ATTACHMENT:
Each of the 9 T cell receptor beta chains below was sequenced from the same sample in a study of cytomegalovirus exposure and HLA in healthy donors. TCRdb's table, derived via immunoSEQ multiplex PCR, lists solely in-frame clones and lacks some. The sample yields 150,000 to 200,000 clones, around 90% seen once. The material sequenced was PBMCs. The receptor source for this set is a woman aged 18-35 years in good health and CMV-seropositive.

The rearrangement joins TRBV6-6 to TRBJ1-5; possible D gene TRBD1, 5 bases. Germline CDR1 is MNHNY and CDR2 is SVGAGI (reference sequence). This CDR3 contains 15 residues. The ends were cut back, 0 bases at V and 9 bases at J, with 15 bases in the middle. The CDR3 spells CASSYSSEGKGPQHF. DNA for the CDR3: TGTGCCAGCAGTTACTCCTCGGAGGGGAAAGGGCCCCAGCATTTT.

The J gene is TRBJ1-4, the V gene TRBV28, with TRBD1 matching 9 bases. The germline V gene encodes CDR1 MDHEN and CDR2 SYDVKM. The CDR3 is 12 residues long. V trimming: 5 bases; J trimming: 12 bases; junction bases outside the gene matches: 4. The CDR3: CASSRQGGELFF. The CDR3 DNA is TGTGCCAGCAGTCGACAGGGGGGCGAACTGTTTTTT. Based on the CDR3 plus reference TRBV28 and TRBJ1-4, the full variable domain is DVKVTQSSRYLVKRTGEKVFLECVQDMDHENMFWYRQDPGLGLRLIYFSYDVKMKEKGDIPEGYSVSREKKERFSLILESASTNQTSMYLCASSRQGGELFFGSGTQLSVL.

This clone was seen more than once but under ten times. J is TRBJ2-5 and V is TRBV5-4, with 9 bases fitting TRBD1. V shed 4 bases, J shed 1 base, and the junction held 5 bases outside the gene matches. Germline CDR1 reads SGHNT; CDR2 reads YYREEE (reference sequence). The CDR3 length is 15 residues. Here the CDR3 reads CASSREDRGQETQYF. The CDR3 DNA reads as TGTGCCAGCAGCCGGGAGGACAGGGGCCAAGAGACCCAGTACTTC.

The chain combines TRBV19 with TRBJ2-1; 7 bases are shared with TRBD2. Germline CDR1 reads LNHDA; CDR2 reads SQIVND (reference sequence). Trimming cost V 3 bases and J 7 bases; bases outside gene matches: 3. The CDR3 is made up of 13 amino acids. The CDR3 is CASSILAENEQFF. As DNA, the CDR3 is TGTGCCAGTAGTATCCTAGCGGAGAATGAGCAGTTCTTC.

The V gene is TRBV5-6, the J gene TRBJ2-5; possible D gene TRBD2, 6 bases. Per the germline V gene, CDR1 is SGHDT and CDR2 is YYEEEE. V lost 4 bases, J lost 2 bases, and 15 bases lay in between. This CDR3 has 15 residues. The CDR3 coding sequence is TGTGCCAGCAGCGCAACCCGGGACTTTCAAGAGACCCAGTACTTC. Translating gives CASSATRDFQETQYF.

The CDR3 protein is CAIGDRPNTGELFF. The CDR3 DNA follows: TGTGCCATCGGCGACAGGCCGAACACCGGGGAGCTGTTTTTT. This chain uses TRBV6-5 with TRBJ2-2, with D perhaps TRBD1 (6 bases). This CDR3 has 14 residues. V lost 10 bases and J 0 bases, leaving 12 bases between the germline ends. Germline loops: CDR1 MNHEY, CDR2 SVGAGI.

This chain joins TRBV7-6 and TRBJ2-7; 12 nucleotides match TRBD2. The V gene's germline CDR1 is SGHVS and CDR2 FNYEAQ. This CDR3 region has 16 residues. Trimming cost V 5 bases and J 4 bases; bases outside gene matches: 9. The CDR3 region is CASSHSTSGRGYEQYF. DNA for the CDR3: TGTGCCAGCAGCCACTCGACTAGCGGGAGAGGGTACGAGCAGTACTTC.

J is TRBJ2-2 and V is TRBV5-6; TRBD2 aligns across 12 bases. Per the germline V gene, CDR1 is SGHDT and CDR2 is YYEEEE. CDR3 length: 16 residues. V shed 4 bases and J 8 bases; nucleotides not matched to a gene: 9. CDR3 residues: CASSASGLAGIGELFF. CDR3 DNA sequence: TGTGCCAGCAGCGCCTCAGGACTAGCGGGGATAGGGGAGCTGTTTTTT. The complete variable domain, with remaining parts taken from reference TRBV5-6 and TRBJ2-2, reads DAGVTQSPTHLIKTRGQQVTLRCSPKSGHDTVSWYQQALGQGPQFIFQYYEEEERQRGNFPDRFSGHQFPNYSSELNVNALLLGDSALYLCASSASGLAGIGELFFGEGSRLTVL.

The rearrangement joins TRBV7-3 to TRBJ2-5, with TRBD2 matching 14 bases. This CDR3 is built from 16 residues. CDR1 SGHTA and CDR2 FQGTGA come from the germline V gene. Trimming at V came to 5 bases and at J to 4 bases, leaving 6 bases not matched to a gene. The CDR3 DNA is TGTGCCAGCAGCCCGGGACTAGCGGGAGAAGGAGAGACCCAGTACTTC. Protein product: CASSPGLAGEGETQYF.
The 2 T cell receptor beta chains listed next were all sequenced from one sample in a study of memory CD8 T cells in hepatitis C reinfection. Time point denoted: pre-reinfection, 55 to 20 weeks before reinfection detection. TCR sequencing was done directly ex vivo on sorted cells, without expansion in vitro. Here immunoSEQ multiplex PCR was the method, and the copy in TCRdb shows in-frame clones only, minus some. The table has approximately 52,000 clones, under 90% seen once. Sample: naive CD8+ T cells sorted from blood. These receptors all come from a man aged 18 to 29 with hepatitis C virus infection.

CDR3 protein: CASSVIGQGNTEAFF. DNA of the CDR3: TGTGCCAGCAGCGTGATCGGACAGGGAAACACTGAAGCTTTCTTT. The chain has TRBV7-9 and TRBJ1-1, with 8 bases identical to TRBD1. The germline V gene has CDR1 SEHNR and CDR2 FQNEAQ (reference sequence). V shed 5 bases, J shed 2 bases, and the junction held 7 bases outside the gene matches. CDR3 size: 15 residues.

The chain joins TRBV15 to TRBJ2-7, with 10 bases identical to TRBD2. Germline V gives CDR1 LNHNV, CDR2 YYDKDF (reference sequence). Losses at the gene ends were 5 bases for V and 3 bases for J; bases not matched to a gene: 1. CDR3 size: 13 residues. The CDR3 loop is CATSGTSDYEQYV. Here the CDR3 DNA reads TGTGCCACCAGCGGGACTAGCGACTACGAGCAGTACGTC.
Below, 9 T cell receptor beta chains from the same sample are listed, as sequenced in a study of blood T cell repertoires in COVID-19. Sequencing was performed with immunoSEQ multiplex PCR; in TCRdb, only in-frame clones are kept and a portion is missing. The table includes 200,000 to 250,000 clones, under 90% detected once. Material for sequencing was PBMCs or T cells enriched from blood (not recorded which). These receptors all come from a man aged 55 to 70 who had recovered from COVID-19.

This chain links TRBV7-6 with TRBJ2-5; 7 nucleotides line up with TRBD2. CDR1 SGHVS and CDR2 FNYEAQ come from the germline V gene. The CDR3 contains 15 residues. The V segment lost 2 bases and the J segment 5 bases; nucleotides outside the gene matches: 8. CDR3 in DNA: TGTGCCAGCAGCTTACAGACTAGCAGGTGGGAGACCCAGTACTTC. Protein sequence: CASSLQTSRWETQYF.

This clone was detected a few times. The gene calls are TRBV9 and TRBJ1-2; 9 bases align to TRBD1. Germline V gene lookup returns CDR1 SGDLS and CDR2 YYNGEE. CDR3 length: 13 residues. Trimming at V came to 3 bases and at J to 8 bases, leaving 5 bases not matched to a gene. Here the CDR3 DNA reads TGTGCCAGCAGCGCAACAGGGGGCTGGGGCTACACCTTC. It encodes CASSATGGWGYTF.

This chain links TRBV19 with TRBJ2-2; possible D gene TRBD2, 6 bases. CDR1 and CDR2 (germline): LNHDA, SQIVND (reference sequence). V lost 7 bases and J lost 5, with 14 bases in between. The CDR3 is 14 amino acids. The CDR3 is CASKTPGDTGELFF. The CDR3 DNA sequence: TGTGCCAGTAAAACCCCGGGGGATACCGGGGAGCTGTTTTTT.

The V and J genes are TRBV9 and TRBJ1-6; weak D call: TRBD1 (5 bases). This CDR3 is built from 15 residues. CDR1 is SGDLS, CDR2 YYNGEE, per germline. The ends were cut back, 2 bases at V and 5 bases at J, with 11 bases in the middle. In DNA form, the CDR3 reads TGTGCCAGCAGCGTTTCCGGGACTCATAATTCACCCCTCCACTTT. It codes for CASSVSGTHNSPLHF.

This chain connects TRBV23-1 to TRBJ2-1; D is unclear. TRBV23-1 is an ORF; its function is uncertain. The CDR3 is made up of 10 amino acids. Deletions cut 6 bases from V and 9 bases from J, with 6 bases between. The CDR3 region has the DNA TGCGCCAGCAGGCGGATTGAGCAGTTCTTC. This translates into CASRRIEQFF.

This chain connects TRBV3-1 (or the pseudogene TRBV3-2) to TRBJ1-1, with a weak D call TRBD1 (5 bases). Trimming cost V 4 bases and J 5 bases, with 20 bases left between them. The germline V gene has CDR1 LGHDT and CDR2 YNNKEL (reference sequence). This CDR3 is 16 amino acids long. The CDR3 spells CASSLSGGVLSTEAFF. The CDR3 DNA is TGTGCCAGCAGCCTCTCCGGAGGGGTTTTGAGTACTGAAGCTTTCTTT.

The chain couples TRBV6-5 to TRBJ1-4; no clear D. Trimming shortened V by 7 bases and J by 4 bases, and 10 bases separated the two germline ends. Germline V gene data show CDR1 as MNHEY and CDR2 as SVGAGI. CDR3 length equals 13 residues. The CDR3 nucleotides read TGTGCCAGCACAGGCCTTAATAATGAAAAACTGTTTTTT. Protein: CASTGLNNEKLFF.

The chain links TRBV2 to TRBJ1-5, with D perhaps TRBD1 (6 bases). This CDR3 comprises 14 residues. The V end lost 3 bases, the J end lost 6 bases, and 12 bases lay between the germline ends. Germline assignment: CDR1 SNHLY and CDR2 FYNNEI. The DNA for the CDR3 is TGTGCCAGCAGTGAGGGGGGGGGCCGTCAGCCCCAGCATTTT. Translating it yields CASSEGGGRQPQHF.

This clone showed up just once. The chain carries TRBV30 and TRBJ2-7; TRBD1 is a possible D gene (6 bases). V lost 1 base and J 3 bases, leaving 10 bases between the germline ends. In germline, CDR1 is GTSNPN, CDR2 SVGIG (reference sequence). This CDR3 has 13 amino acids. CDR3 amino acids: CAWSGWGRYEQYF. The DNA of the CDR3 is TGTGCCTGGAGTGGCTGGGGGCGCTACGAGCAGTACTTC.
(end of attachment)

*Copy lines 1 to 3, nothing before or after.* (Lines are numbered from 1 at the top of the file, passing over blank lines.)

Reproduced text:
Each of the 9 T cell receptor beta chains below was sequenced from the same sample in a study of cytomegalovirus exposure and HLA in healthy donors. TCRdb's table, derived via immunoSEQ multiplex PCR, lists solely in-frame clones and lacks some. The sample yields 150,000 to 200,000 clones, around 90% seen once. The material sequenced was PBMCs. The receptor source for this set is a woman aged 18-35 years in good health and CMV-seropositive.

The rearrangement joins TRBV6-6 to TRBJ1-5; possible D gene TRBD1, 5 bases. Germline CDR1 is MNHNY and CDR2 is SVGAGI (reference sequence). This CDR3 contains 15 residues. The ends were cut back, 0 bases at V and 9 bases at J, with 15 bases in the middle. The CDR3 spells CASSYSSEGKGPQHF. DNA for the CDR3: TGTGCCAGCAGTTACTCCTCGGAGGGGAAAGGGCCCCAGCATTTT.

The J gene is TRBJ1-4, the V gene TRBV28, with TRBD1 matching 9 bases. The germline V gene encodes CDR1 MDHEN and CDR2 SYDVKM. The CDR3 is 12 residues long. V trimming: 5 bases; J trimming: 12 bases; junction bases outside the gene matches: 4. The CDR3: CASSRQGGELFF. The CDR3 DNA is TGTGCCAGCAGTCGACAGGGGGGCGAACTGTTTTTT. Based on the CDR3 plus reference TRBV28 and TRBJ1-4, the full variable domain is DVKVTQSSRYLVKRTGEKVFLECVQDMDHENMFWYRQDPGLGLRLIYFSYDVKMKEKGDIPEGYSVSREKKERFSLILESASTNQTSMYLCASSRQGGELFFGSGTQLSVL.